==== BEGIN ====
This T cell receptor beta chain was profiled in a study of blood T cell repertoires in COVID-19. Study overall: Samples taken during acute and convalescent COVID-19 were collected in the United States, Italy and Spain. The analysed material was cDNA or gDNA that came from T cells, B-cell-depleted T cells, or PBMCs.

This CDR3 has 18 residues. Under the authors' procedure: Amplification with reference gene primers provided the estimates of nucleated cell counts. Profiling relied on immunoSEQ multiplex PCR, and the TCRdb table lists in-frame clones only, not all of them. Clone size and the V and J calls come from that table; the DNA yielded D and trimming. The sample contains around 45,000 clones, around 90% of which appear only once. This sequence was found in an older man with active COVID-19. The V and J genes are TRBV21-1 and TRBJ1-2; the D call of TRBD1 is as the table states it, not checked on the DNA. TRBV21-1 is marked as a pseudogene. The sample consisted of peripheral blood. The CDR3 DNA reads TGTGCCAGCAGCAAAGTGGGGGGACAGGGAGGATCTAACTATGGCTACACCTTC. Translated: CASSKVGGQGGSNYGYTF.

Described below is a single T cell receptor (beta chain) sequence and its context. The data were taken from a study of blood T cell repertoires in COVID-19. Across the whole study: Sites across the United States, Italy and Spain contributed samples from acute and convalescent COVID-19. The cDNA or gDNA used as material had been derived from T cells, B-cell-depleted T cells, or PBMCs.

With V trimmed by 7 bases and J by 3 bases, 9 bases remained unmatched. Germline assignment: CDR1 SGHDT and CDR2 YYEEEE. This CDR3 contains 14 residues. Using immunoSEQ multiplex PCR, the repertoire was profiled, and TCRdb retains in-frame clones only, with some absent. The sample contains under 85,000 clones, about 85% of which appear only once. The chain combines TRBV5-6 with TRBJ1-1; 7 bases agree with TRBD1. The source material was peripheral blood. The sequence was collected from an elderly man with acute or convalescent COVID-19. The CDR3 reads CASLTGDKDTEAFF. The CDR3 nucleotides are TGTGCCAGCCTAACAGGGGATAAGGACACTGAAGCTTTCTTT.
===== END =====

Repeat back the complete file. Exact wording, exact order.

This T cell receptor beta chain was profiled in a study of blood T cell repertoires in COVID-19. Study overall: Samples taken during acute and convalescent COVID-19 were collected in the United States, Italy and Spain. The analysed material was cDNA or gDNA that came from T cells, B-cell-depleted T cells, or PBMCs.

This CDR3 has 18 residues. Under the authors' procedure: Amplification with reference gene primers provided the estimates of nucleated cell counts. Profiling relied on immunoSEQ multiplex PCR, and the TCRdb table lists in-frame clones only, not all of them. Clone size and the V and J calls come from that table; the DNA yielded D and trimming. The sample contains around 45,000 clones, around 90% of which appear only once. This sequence was found in an older man with active COVID-19. The V and J genes are TRBV21-1 and TRBJ1-2; the D call of TRBD1 is as the table states it, not checked on the DNA. TRBV21-1 is marked as a pseudogene. The sample consisted of peripheral blood. The CDR3 DNA reads TGTGCCAGCAGCAAAGTGGGGGGACAGGGAGGATCTAACTATGGCTACACCTTC. Translated: CASSKVGGQGGSNYGYTF.

Described below is a single T cell receptor (beta chain) sequence and its context. The data were taken from a study of blood T cell repertoires in COVID-19. Across the whole study: Sites across the United States, Italy and Spain contributed samples from acute and convalescent COVID-19. The cDNA or gDNA used as material had been derived from T cells, B-cell-depleted T cells, or PBMCs.

With V trimmed by 7 bases and J by 3 bases, 9 bases remained unmatched. Germline assignment: CDR1 SGHDT and CDR2 YYEEEE. This CDR3 contains 14 residues. Using immunoSEQ multiplex PCR, the repertoire was profiled, and TCRdb retains in-frame clones only, with some absent. The sample contains under 85,000 clones, about 85% of which appear only once. The chain combines TRBV5-6 with TRBJ1-1; 7 bases agree with TRBD1. The source material was peripheral blood. The sequence was collected from an elderly man with acute or convalescent COVID-19. The CDR3 reads CASLTGDKDTEAFF. The CDR3 nucleotides are TGTGCCAGCCTAACAGGGGATAAGGACACTGAAGCTTTCTTT.